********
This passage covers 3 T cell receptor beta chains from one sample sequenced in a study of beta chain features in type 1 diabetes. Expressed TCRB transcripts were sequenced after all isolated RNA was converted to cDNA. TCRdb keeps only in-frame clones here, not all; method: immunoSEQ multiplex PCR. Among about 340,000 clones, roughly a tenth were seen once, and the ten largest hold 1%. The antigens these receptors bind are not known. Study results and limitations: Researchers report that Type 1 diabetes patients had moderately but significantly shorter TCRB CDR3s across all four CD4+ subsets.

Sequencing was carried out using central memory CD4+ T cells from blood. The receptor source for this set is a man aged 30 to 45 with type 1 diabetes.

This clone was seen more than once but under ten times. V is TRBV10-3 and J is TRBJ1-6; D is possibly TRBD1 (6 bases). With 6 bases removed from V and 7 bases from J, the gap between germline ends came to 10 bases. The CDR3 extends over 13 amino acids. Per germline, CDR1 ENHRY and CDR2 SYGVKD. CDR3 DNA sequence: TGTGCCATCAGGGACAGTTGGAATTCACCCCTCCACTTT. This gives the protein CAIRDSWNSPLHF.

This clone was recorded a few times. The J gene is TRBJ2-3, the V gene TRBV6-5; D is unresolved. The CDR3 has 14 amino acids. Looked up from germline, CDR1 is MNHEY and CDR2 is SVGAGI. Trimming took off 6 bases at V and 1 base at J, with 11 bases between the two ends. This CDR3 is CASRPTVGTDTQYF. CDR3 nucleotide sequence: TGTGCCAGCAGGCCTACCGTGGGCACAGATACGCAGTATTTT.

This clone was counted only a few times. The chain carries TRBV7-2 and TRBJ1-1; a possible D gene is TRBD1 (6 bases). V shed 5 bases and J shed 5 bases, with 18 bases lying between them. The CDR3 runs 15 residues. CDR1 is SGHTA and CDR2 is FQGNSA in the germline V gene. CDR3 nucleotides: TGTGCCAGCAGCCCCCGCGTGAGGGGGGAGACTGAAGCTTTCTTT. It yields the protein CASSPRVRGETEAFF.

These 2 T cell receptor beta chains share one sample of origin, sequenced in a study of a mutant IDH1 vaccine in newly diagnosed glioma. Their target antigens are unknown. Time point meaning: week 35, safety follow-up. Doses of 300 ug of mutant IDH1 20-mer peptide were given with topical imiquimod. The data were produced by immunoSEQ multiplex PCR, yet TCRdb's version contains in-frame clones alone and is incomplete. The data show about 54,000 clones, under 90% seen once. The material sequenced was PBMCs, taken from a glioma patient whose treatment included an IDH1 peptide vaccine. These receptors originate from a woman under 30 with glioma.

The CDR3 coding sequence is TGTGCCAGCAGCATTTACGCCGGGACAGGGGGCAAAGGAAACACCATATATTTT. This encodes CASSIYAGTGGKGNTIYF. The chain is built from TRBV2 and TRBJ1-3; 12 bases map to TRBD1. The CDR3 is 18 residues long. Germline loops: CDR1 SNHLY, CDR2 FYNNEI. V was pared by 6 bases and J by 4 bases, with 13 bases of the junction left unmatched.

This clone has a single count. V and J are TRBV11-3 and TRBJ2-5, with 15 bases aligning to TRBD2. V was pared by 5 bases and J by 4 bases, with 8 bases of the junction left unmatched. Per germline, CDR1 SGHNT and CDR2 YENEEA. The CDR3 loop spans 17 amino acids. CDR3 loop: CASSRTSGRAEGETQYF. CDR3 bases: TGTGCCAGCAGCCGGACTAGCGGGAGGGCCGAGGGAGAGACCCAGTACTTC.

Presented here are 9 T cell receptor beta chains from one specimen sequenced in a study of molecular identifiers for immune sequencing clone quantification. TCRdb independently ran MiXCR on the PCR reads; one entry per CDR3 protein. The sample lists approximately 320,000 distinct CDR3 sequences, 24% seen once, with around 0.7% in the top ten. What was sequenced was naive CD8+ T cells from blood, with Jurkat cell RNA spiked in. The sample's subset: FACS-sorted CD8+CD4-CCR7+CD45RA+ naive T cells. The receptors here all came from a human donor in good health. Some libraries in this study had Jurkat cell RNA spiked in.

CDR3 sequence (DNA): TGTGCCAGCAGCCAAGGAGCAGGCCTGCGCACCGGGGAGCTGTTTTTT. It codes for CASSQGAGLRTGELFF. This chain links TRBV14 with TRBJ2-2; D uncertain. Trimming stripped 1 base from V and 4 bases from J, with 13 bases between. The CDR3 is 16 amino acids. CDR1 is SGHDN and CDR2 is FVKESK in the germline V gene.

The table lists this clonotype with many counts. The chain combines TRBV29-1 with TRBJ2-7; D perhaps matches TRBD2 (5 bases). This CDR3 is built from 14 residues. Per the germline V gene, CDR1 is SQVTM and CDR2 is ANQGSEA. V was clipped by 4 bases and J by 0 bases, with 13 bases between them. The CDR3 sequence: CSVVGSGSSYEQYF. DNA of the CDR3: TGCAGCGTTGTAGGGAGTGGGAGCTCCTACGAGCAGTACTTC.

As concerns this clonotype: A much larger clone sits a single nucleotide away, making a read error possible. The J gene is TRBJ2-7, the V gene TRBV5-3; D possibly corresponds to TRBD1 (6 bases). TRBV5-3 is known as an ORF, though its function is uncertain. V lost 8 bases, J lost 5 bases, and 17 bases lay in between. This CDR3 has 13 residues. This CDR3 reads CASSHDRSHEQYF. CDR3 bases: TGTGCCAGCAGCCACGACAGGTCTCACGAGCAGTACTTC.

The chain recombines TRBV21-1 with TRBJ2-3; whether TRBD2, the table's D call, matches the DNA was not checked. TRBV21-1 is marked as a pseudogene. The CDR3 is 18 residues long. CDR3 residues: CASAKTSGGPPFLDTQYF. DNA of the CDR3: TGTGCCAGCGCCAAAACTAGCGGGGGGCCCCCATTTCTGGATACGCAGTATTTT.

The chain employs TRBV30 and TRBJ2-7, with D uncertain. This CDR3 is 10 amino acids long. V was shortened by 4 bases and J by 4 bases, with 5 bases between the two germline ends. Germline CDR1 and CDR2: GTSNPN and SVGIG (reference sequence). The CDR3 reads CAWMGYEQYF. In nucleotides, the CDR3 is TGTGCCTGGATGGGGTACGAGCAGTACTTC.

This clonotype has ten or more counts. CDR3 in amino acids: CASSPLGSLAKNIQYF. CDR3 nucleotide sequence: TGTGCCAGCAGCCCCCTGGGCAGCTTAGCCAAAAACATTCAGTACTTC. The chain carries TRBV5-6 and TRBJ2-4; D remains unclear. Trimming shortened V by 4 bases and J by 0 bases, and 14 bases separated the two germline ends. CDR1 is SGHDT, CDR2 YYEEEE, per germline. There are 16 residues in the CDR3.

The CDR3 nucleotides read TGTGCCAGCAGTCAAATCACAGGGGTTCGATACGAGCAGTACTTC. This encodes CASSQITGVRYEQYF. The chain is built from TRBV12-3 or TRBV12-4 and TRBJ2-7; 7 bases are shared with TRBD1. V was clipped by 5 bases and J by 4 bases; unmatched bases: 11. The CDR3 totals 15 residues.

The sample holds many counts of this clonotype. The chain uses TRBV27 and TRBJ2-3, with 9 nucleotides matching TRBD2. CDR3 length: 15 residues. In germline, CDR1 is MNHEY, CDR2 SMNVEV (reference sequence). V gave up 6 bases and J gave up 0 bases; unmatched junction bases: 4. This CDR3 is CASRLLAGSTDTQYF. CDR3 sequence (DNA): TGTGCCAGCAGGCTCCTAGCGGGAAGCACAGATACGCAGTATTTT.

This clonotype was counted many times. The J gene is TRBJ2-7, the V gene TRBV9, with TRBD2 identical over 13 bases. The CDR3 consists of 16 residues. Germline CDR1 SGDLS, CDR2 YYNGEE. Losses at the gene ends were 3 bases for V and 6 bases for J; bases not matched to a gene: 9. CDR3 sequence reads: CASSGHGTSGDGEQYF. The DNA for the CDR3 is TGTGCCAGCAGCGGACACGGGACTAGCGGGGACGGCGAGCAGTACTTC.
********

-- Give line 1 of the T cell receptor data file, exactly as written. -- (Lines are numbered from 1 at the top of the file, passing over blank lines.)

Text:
This passage covers 3 T cell receptor beta chains from one sample sequenced in a study of beta chain features in type 1 diabetes. Expressed TCRB transcripts were sequenced after all isolated RNA was converted to cDNA. TCRdb keeps only in-frame clones here, not all; method: immunoSEQ multiplex PCR. Among about 340,000 clones, roughly a tenth were seen once, and the ten largest hold 1%. The antigens these receptors bind are not known. Study results and limitations: Researchers report that Type 1 diabetes patients had moderately but significantly shorter TCRB CDR3s across all four CD4+ subsets.